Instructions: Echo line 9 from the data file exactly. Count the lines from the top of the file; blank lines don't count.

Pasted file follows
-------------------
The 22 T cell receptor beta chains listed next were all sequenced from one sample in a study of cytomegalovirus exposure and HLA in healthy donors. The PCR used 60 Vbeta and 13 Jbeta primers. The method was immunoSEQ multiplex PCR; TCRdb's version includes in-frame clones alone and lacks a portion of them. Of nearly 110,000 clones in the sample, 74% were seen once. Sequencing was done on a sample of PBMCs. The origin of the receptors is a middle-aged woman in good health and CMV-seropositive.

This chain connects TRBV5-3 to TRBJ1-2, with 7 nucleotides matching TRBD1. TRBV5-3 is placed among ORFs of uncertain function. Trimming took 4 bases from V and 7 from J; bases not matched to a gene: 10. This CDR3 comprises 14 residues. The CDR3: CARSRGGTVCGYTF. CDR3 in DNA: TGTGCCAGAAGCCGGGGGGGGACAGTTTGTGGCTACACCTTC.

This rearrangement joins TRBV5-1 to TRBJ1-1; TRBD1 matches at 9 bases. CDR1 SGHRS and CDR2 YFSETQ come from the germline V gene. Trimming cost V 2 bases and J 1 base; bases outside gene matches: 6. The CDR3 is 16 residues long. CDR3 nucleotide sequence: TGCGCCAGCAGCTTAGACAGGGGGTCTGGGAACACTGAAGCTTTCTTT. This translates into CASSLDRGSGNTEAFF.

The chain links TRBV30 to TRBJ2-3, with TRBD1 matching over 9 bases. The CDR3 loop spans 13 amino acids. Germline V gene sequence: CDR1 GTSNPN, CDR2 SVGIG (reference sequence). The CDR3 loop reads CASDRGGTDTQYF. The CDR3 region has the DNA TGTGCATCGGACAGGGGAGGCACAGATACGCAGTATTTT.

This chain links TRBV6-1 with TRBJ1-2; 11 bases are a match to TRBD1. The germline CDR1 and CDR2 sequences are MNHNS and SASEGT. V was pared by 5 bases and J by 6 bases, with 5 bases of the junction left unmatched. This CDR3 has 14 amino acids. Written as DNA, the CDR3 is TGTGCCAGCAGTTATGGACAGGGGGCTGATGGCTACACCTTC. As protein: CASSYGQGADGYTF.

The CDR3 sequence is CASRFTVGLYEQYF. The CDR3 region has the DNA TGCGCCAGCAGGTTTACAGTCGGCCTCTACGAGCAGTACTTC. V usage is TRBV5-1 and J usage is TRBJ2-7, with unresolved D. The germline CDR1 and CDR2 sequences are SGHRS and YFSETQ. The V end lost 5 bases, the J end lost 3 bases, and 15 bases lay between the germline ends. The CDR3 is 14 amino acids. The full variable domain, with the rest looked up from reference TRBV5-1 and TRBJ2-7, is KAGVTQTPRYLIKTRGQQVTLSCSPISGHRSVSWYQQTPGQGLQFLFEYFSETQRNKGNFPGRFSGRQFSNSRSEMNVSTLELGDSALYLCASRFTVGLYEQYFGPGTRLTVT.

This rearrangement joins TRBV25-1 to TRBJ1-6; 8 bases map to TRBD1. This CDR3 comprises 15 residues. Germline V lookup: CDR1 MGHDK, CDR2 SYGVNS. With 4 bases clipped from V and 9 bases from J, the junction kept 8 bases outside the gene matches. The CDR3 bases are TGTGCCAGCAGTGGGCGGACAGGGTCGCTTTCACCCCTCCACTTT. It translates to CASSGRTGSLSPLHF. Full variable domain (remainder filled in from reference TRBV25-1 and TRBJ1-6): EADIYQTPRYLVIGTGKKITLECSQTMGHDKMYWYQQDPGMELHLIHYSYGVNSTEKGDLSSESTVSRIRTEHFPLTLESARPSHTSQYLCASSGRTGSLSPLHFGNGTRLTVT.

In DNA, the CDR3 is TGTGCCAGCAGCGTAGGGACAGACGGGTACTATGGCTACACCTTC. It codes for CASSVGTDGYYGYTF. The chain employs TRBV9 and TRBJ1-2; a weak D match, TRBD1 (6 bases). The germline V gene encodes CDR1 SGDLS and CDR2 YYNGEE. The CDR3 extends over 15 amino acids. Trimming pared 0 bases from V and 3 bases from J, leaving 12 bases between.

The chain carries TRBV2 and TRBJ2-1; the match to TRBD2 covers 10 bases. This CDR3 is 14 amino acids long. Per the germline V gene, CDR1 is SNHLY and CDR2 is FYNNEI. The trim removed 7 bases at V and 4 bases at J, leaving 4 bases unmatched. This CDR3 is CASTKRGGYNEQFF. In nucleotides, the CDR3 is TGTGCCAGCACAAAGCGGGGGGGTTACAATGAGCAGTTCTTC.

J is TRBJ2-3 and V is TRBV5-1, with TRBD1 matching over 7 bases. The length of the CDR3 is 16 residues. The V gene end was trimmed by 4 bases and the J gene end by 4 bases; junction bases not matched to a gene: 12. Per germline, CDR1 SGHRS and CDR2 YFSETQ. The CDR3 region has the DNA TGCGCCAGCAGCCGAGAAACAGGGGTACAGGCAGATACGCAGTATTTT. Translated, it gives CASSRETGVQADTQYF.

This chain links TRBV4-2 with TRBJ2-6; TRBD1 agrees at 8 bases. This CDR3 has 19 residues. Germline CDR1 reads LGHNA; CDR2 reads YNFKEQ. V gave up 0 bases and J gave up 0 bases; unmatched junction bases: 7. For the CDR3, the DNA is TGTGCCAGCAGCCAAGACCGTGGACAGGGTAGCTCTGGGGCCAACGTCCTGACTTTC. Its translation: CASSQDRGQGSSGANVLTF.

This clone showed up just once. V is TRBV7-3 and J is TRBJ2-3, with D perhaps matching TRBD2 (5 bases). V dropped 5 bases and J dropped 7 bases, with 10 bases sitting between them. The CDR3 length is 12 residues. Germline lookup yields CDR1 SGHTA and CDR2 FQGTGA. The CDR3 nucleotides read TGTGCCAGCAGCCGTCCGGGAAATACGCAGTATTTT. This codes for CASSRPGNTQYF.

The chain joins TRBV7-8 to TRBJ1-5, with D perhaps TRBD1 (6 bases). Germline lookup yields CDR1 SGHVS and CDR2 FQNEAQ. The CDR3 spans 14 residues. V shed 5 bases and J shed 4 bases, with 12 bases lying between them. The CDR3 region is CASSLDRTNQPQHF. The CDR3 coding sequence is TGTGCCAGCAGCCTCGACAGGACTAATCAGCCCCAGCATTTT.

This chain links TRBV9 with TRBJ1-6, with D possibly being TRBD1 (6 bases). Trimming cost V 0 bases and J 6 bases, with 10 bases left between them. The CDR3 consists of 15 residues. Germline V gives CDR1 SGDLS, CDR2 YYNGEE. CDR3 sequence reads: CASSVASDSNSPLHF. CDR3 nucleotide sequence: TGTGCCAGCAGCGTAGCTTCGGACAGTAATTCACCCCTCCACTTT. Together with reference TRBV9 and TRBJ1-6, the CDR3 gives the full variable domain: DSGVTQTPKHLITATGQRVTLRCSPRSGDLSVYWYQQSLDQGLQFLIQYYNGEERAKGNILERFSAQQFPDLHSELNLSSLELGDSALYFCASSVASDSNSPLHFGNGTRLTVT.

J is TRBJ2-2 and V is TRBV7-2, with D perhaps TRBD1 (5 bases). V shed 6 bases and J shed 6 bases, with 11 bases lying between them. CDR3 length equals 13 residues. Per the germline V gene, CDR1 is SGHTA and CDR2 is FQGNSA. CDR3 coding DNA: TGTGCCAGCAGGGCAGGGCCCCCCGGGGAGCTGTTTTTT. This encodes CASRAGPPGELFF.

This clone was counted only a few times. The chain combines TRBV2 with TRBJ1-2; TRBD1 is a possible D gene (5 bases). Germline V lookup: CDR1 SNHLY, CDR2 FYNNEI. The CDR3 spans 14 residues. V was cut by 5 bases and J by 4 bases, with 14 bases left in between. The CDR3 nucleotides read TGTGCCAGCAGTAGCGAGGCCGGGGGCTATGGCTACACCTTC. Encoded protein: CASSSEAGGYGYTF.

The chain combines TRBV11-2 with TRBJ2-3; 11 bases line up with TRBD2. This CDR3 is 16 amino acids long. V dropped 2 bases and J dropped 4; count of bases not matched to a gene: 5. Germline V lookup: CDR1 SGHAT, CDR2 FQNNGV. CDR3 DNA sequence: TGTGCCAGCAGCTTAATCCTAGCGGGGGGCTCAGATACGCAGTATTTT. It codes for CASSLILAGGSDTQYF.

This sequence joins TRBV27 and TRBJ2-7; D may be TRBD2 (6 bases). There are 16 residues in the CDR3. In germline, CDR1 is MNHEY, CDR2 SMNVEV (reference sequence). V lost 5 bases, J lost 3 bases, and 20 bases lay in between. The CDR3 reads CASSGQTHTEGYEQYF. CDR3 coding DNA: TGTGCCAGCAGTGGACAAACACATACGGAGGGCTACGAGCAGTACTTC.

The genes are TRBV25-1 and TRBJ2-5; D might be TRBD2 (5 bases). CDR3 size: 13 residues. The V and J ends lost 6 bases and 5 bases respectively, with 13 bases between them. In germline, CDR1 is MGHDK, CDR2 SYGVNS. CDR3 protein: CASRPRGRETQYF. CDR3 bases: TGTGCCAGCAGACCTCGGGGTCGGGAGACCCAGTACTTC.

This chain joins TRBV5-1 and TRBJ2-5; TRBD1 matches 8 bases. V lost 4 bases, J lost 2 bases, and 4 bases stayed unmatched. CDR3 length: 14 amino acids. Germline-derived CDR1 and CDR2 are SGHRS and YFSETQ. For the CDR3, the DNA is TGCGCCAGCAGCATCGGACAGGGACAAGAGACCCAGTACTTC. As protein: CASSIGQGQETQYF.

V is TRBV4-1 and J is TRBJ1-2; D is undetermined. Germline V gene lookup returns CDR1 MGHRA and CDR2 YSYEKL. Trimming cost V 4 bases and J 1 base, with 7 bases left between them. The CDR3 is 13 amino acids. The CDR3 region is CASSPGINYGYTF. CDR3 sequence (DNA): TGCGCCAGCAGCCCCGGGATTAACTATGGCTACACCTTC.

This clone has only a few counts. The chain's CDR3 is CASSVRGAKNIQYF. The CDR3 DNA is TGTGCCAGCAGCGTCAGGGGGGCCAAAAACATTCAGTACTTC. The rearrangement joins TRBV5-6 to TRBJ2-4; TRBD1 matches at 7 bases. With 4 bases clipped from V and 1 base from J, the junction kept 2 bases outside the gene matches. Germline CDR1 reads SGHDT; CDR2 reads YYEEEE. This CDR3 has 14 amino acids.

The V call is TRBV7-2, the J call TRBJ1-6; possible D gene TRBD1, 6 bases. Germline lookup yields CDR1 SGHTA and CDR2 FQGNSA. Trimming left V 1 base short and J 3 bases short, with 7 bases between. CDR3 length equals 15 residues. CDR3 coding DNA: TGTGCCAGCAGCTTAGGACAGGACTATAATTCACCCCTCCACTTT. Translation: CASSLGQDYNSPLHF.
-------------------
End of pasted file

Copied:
The chain carries TRBV2 and TRBJ2-1; the match to TRBD2 covers 10 bases. This CDR3 is 14 amino acids long. Per the germline V gene, CDR1 is SNHLY and CDR2 is FYNNEI. The trim removed 7 bases at V and 4 bases at J, leaving 4 bases unmatched. This CDR3 is CASTKRGGYNEQFF. In nucleotides, the CDR3 is TGTGCCAGCACAAAGCGGGGGGGTTACAATGAGCAGTTCTTC.